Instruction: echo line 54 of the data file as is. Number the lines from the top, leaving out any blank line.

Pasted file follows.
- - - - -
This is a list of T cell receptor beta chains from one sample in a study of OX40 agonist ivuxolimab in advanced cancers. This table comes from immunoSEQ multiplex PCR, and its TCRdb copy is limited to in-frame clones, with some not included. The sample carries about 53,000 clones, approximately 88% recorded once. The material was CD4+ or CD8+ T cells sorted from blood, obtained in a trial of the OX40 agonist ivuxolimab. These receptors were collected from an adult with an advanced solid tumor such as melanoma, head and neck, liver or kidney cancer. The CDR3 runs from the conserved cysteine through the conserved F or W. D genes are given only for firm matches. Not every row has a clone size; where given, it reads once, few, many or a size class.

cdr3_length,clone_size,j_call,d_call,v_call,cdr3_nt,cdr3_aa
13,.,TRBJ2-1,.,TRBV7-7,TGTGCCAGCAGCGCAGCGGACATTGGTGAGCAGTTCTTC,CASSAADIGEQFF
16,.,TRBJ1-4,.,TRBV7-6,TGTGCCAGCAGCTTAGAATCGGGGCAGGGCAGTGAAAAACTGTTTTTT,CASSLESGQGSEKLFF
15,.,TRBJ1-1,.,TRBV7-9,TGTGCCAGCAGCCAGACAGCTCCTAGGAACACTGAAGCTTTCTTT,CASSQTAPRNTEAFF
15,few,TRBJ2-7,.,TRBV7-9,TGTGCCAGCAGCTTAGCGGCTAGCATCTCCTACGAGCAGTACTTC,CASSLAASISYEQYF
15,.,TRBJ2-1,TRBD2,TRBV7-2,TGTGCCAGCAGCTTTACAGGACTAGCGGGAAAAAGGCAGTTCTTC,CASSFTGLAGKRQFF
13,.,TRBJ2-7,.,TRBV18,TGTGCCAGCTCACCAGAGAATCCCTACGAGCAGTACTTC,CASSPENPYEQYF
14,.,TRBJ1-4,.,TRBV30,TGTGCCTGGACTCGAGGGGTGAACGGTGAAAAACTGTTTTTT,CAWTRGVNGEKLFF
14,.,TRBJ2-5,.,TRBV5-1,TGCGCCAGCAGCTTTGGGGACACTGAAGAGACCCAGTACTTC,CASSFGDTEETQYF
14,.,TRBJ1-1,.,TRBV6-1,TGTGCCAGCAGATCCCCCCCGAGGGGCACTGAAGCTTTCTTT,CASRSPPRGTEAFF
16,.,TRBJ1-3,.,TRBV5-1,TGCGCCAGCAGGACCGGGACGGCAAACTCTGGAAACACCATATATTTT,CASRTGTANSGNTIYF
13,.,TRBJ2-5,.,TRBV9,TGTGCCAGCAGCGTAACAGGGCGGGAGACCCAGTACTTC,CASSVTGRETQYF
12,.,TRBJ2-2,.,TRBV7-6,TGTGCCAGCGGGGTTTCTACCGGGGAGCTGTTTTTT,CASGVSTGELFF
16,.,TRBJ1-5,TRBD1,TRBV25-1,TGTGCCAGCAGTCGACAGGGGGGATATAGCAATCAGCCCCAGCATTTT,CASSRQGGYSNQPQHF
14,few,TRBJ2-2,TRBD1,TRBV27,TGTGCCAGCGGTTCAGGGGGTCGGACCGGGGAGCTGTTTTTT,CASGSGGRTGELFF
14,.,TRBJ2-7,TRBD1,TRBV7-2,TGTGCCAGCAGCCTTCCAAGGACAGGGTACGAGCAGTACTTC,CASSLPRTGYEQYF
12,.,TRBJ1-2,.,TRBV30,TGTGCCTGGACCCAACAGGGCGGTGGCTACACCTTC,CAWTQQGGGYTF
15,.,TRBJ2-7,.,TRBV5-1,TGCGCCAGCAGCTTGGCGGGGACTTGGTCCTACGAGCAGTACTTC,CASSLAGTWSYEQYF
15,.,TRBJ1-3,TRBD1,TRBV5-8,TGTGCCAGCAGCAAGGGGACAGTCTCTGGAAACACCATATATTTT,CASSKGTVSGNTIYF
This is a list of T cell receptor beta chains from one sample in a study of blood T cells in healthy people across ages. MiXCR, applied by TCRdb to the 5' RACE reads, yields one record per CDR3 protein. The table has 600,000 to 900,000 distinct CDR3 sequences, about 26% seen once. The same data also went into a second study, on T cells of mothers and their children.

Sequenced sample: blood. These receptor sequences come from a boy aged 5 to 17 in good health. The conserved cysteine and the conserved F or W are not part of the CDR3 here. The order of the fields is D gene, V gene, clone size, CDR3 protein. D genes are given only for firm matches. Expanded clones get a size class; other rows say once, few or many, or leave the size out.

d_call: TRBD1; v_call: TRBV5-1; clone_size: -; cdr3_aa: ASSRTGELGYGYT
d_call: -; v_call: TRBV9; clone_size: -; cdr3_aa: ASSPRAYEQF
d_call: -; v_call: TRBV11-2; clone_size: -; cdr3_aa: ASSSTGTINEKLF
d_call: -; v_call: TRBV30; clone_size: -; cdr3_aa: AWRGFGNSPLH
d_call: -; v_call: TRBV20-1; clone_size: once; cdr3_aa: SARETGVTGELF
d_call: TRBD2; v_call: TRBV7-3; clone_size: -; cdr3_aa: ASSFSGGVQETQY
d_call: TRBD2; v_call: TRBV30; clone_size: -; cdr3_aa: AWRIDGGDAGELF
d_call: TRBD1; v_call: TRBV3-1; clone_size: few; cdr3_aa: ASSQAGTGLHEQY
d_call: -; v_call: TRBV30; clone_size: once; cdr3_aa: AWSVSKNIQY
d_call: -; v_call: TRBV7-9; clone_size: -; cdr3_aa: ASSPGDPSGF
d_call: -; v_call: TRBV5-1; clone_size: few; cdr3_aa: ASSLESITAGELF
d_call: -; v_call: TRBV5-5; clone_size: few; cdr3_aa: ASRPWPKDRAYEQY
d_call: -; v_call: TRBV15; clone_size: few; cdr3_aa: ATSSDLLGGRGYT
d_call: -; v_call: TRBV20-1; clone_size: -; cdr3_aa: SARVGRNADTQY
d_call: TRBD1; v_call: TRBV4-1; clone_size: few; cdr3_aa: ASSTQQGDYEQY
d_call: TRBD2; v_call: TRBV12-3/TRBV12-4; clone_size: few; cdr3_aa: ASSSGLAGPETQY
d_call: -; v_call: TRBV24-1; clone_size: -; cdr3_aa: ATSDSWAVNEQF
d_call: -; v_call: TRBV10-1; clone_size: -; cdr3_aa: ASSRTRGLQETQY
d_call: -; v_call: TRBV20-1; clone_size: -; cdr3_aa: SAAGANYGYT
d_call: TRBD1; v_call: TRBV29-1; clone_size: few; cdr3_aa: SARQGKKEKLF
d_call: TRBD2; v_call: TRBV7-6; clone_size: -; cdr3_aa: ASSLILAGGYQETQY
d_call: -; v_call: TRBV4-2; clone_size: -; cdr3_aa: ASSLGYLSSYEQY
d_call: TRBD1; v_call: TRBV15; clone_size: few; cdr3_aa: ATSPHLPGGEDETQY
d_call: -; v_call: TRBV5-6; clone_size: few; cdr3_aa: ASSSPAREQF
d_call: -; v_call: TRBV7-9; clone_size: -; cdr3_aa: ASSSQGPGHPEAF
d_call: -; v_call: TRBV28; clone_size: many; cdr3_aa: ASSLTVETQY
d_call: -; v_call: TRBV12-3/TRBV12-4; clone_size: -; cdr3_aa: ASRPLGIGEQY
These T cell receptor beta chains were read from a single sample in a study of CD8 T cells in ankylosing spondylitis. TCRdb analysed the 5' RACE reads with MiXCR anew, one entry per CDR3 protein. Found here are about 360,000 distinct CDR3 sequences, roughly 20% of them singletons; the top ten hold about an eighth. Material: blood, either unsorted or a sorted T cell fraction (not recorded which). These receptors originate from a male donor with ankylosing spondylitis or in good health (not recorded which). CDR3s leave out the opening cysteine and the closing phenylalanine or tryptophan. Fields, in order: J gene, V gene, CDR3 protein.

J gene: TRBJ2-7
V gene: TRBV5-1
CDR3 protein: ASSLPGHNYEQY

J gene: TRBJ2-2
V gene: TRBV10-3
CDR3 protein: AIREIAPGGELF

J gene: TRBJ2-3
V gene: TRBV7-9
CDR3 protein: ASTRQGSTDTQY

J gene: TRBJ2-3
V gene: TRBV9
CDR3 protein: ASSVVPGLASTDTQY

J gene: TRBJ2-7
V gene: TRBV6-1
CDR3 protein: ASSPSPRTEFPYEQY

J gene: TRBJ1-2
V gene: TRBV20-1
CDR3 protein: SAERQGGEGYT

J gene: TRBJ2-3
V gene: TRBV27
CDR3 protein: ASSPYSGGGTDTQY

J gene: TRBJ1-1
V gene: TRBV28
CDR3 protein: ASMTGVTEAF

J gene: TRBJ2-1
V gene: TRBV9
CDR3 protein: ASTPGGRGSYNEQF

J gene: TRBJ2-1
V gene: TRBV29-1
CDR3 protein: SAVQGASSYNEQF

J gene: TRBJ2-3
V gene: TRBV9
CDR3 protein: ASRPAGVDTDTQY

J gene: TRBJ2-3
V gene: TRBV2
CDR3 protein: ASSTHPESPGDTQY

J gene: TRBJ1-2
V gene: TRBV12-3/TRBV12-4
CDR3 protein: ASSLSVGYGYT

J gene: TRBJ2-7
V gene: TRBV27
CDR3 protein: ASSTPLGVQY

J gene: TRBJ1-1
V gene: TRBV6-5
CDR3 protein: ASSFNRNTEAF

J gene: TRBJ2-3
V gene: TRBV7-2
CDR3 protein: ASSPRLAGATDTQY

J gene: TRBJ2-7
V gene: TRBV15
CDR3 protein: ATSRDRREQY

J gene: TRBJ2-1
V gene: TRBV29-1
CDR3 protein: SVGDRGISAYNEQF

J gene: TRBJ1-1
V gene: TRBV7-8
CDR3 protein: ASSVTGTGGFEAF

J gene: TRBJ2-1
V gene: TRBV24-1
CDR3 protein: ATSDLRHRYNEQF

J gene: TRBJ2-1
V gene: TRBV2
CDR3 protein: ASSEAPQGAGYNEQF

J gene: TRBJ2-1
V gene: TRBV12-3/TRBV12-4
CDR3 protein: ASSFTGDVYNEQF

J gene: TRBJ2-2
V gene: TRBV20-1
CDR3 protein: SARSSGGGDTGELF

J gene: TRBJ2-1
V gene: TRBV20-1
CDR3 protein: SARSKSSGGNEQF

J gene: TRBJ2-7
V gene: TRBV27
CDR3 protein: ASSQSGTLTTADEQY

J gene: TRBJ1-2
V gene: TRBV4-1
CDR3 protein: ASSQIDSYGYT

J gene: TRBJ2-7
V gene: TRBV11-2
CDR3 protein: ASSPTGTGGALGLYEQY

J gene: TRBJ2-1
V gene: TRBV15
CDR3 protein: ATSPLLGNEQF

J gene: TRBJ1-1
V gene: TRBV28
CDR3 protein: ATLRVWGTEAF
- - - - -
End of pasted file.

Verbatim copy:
J gene: TRBJ2-2